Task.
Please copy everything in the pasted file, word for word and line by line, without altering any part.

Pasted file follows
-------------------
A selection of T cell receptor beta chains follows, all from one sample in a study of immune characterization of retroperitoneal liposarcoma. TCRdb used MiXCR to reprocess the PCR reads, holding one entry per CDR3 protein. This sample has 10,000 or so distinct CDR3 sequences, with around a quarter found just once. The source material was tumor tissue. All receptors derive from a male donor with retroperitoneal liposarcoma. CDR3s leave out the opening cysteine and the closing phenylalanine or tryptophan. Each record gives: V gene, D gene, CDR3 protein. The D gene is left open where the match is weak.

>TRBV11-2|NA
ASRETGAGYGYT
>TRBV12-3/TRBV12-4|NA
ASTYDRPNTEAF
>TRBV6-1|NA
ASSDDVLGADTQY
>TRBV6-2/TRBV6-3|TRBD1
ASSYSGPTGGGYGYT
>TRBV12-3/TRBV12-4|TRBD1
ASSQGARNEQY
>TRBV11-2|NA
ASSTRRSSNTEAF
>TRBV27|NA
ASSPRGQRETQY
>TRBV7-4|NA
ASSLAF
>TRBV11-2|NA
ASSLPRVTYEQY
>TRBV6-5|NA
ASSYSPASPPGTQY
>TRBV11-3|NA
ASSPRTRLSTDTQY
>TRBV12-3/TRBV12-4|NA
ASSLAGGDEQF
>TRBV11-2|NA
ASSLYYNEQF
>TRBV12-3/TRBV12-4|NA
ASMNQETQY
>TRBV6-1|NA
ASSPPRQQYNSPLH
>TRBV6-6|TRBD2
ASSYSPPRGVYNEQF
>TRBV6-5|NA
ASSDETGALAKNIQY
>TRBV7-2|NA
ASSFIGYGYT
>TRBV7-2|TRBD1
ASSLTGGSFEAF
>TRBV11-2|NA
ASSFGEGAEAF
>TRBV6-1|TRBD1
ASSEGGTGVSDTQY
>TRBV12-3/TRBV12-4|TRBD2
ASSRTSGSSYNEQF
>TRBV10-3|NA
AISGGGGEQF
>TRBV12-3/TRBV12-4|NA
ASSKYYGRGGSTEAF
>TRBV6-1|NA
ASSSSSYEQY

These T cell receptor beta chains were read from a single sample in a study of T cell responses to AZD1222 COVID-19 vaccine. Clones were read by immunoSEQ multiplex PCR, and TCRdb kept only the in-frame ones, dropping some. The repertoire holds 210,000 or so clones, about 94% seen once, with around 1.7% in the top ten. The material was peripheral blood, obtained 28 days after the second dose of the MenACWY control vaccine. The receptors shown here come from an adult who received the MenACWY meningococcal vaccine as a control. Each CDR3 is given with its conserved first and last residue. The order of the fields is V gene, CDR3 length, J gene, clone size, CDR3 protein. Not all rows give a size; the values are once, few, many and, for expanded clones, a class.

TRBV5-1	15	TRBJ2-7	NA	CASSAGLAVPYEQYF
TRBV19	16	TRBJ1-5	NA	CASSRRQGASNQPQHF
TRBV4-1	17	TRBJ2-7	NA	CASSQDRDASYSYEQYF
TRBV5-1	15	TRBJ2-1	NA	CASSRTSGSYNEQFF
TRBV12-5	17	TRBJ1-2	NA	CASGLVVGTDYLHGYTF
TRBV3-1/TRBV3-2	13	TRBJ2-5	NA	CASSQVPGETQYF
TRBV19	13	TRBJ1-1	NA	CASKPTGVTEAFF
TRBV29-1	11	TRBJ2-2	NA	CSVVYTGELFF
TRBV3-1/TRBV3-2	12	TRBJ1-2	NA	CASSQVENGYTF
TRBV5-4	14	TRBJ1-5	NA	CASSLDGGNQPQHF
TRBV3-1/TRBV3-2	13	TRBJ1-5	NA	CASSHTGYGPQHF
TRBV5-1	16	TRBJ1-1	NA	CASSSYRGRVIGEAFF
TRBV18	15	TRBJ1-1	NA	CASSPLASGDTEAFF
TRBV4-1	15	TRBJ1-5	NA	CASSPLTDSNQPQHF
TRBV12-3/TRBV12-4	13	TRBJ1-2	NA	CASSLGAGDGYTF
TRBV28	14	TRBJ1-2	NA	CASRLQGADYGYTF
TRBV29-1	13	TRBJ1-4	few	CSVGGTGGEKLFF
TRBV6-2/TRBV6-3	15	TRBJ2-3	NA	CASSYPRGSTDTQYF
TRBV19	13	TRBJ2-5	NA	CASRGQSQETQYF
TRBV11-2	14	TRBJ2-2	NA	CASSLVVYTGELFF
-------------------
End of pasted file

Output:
A selection of T cell receptor beta chains follows, all from one sample in a study of immune characterization of retroperitoneal liposarcoma. TCRdb used MiXCR to reprocess the PCR reads, holding one entry per CDR3 protein. This sample has 10,000 or so distinct CDR3 sequences, with around a quarter found just once. The source material was tumor tissue. All receptors derive from a male donor with retroperitoneal liposarcoma. CDR3s leave out the opening cysteine and the closing phenylalanine or tryptophan. Each record gives: V gene, D gene, CDR3 protein. The D gene is left open where the match is weak.

>TRBV11-2|NA
ASRETGAGYGYT
>TRBV12-3/TRBV12-4|NA
ASTYDRPNTEAF
>TRBV6-1|NA
ASSDDVLGADTQY
>TRBV6-2/TRBV6-3|TRBD1
ASSYSGPTGGGYGYT
>TRBV12-3/TRBV12-4|TRBD1
ASSQGARNEQY
>TRBV11-2|NA
ASSTRRSSNTEAF
>TRBV27|NA
ASSPRGQRETQY
>TRBV7-4|NA
ASSLAF
>TRBV11-2|NA
ASSLPRVTYEQY
>TRBV6-5|NA
ASSYSPASPPGTQY
>TRBV11-3|NA
ASSPRTRLSTDTQY
>TRBV12-3/TRBV12-4|NA
ASSLAGGDEQF
>TRBV11-2|NA
ASSLYYNEQF
>TRBV12-3/TRBV12-4|NA
ASMNQETQY
>TRBV6-1|NA
ASSPPRQQYNSPLH
>TRBV6-6|TRBD2
ASSYSPPRGVYNEQF
>TRBV6-5|NA
ASSDETGALAKNIQY
>TRBV7-2|NA
ASSFIGYGYT
>TRBV7-2|TRBD1
ASSLTGGSFEAF
>TRBV11-2|NA
ASSFGEGAEAF
>TRBV6-1|TRBD1
ASSEGGTGVSDTQY
>TRBV12-3/TRBV12-4|TRBD2
ASSRTSGSSYNEQF
>TRBV10-3|NA
AISGGGGEQF
>TRBV12-3/TRBV12-4|NA
ASSKYYGRGGSTEAF
>TRBV6-1|NA
ASSSSSYEQY

These T cell receptor beta chains were read from a single sample in a study of T cell responses to AZD1222 COVID-19 vaccine. Clones were read by immunoSEQ multiplex PCR, and TCRdb kept only the in-frame ones, dropping some. The repertoire holds 210,000 or so clones, about 94% seen once, with around 1.7% in the top ten. The material was peripheral blood, obtained 28 days after the second dose of the MenACWY control vaccine. The receptors shown here come from an adult who received the MenACWY meningococcal vaccine as a control. Each CDR3 is given with its conserved first and last residue. The order of the fields is V gene, CDR3 length, J gene, clone size, CDR3 protein. Not all rows give a size; the values are once, few, many and, for expanded clones, a class.

TRBV5-1	15	TRBJ2-7	NA	CASSAGLAVPYEQYF
TRBV19	16	TRBJ1-5	NA	CASSRRQGASNQPQHF
TRBV4-1	17	TRBJ2-7	NA	CASSQDRDASYSYEQYF
TRBV5-1	15	TRBJ2-1	NA	CASSRTSGSYNEQFF
TRBV12-5	17	TRBJ1-2	NA	CASGLVVGTDYLHGYTF
TRBV3-1/TRBV3-2	13	TRBJ2-5	NA	CASSQVPGETQYF
TRBV19	13	TRBJ1-1	NA	CASKPTGVTEAFF
TRBV29-1	11	TRBJ2-2	NA	CSVVYTGELFF
TRBV3-1/TRBV3-2	12	TRBJ1-2	NA	CASSQVENGYTF
TRBV5-4	14	TRBJ1-5	NA	CASSLDGGNQPQHF
TRBV3-1/TRBV3-2	13	TRBJ1-5	NA	CASSHTGYGPQHF
TRBV5-1	16	TRBJ1-1	NA	CASSSYRGRVIGEAFF
TRBV18	15	TRBJ1-1	NA	CASSPLASGDTEAFF
TRBV4-1	15	TRBJ1-5	NA	CASSPLTDSNQPQHF
TRBV12-3/TRBV12-4	13	TRBJ1-2	NA	CASSLGAGDGYTF
TRBV28	14	TRBJ1-2	NA	CASRLQGADYGYTF
TRBV29-1	13	TRBJ1-4	few	CSVGGTGGEKLFF
TRBV6-2/TRBV6-3	15	TRBJ2-3	NA	CASSYPRGSTDTQYF
TRBV19	13	TRBJ2-5	NA	CASRGQSQETQYF
TRBV11-2	14	TRBJ2-2	NA	CASSLVVYTGELFF